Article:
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    :thumb:
     
  8. teacherintexas

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    They should allow this amnesty day during Saturday school. It's a waste of instructional time to allow it during the school day.
     
  9. kcjo13

    kcjo13 Phenom

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    :thumb::thumb::thumb:
     
  10. swansong1

    swansong1 Virtuoso

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    Why should the students who want to learn and progress through the curriculum be punished because of the lazy butts?
     
  11. waterfall

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    The part that irks me is the once a week- how is that even possible? So you're essentially going to fit the same curriculum you were doing in 5 days a week into 4 days now? Also, personally even as the kid that always turned homework in, if I knew I was going to have a day once a week to finish at school anyway with no penalty, even I wouldn't have bothered to do it at home! I could see maybe doing this once a quarter or something...but once a week sounds like a recipe for disaster.
     
  12. JustMe

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    We have to do this officially once per week. Exactly.

    We have to provide work any day...even from August if the student just now decides she wants to take the quiz she refused to take many months ago because she was moody.
     
  13. Mrs. K.

    Mrs. K. Enthusiast

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    :eek:
     
  14. JustMe

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    Yeah, lovely.
     
  15. MsMar

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    Once a week is ridiculous. What a total waste for students who do their work, and what a lovely way to tell students due dates are irrelevant.
     
  16. MissScrimmage

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    That would never fly here. Not only because I teach grade 1, but because my principal values instructional time too much to make one day a week a "catch up day".
     
  17. Ima Teacher

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    We had amnesty day the last day of the grading period, which also happened to always fall on the Friday right before a vacation. It was a notoriously low attendance day. So, kids who had missing work could make it up for a passing grade on that assignment, and the kids without missing work had field day or movie or a dance. It was a half day only, and the attendance was much, much better.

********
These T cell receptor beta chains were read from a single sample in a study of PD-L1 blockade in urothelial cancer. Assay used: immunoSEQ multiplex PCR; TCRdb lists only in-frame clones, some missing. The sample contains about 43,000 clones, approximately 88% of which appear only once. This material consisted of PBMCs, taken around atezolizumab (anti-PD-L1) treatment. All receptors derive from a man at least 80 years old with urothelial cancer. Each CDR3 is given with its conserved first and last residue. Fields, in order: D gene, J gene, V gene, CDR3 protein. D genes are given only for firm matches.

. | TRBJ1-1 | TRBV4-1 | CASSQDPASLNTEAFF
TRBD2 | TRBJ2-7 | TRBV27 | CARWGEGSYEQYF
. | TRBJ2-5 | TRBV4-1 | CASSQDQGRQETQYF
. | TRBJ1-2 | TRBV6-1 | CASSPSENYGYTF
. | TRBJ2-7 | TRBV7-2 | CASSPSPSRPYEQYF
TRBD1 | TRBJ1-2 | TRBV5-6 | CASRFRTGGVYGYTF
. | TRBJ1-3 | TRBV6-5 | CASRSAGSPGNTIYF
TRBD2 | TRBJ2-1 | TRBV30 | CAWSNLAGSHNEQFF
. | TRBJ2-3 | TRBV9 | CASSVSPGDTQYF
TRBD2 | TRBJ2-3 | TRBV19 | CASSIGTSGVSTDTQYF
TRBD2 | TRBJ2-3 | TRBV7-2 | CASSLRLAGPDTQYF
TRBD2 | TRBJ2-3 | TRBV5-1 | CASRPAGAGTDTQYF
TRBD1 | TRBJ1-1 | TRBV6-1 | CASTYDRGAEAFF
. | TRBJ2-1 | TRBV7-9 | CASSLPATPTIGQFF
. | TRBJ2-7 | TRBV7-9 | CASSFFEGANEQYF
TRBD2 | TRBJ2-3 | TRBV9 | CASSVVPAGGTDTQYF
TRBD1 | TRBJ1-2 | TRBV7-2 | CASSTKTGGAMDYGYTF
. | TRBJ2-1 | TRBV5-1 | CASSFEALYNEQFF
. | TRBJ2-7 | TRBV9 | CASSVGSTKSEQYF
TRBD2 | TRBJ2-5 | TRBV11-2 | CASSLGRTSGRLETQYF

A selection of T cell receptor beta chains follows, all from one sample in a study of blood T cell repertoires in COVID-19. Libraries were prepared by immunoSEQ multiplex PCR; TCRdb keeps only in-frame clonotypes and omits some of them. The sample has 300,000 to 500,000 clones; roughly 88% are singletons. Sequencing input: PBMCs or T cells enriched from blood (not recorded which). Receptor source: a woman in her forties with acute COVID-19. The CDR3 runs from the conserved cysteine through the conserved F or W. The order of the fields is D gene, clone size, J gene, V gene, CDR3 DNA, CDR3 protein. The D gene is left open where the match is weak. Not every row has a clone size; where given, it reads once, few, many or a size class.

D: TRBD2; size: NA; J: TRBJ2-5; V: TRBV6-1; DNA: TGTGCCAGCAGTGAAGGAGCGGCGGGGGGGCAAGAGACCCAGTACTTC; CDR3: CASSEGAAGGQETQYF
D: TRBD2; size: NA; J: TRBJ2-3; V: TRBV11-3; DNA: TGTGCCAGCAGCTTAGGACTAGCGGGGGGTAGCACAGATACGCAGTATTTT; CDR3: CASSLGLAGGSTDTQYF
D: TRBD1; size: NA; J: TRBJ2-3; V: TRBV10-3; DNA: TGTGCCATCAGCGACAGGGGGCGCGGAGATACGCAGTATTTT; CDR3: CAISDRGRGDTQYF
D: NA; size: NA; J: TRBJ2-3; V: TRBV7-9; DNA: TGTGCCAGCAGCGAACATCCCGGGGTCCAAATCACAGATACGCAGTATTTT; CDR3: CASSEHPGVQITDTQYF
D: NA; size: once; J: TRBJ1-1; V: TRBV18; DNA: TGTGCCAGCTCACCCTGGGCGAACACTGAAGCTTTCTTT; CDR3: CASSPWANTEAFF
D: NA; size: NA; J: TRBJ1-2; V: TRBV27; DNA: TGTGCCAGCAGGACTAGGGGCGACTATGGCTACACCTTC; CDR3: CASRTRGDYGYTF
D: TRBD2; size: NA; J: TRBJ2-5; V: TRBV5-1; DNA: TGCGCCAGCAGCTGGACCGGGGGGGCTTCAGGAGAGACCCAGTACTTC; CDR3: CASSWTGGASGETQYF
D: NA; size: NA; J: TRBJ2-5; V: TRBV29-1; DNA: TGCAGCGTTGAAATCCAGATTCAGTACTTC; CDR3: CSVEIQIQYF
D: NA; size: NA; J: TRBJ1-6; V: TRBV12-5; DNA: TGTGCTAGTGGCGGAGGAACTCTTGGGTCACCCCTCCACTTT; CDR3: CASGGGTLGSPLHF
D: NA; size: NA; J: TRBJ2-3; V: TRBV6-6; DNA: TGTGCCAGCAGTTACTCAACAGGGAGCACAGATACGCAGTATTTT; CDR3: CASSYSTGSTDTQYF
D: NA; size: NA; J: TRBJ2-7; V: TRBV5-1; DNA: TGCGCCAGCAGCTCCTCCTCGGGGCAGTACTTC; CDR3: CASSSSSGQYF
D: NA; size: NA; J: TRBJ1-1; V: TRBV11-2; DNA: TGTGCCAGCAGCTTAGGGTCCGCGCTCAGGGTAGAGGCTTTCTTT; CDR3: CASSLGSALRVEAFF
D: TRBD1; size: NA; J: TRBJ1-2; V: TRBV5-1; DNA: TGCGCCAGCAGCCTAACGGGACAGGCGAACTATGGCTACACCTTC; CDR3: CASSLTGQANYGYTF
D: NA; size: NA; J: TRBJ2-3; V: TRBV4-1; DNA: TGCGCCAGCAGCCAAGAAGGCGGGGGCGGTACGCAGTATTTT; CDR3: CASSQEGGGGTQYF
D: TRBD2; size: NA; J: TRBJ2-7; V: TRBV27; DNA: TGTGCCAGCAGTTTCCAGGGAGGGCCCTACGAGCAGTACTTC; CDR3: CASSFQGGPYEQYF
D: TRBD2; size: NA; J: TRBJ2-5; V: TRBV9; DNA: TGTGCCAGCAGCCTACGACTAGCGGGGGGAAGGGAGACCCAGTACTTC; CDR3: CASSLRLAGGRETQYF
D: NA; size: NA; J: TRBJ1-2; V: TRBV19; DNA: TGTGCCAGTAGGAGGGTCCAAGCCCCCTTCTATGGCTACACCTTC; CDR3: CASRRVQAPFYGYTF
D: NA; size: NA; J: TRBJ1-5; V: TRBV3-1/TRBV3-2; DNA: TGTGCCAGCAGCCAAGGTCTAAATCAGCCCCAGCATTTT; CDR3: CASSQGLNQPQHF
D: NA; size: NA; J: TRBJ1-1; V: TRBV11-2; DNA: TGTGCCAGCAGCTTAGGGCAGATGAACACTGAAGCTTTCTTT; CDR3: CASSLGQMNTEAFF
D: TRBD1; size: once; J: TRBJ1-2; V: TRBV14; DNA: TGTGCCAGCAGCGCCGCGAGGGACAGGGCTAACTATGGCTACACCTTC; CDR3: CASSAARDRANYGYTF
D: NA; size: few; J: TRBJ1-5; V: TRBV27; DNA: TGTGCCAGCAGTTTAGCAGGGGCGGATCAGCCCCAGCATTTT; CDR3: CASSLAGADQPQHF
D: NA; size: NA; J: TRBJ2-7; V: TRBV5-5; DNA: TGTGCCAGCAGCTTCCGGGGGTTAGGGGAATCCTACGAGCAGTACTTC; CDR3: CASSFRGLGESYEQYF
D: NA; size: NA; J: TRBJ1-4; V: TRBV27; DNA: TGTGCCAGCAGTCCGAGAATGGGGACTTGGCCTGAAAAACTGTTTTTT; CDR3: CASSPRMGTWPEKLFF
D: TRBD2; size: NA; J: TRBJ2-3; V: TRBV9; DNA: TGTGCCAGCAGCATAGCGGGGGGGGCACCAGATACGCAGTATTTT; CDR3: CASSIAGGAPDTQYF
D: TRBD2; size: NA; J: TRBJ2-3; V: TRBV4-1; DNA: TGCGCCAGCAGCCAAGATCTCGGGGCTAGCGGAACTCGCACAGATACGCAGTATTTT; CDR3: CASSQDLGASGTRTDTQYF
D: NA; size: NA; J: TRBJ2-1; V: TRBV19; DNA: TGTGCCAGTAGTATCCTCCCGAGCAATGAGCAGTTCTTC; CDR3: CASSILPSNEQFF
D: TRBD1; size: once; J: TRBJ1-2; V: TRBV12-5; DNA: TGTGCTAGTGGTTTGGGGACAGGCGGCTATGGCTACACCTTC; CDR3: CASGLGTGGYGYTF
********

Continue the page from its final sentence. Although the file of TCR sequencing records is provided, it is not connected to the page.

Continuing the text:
18. Cerek

    Cerek Aficionado

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    I have to respectfully disagree with this. The title of "Teacher" encompasses a lot more than just skill and mastery of content (although these make up the bulk of our duties). We are also supposed to teach responsibility and accountability to our students. Punctuality is a part of that, because it is a vital skill for any job they may have. Showing up for work on time, meeting deadlines, organizing multiple duties so all are completed in a timely and efficient manner are important in almost every job available. So, the sooner kids learn it IS important to do their work on time, the better prepared they will be for life after school.

    I wouldn't have a problem with 1-2 amnesty days per grading period, but I feel once per week just defeats the purpose because it is giving kids an automatic extension on every assignment they receive that week. Not only will that reduce the incentive to do work on time, it will also have a tremendous impact on teaching the skill and mastery of content.

    In classes such as science and math, current lessons often form critical foundations for future lessons. So I give an assignment on Monday and try to go over the work on Tuesday, but many of the kids haven't bothered to do the work yet because they are going to wait until Friday. So, in addition to reducing my teaching time by 20% (as already mentioned), it also causes severe delays in the content I AM able to teach during the other 4 days. We can't move on to unit 2 until the majority of students have shown understanding and mastery of Unit 1. We can't do that until they do all the work from Unit 1. So I can see the potential for a serious domino-effect with this idea.

    If you are required to give a weekly "Amnesty Day", then I think it would be fair and reasonable to give an automatic grade reduction for work turned in that day. My first thought would be 10-20%, but since your chronic offenders would be happy with a 90 instead of 100, that might not be enough. So it may need to be at least 25% off if the work is intentionally put-off till the end of the week. That way, there is still some incentive for students to complete the work on time.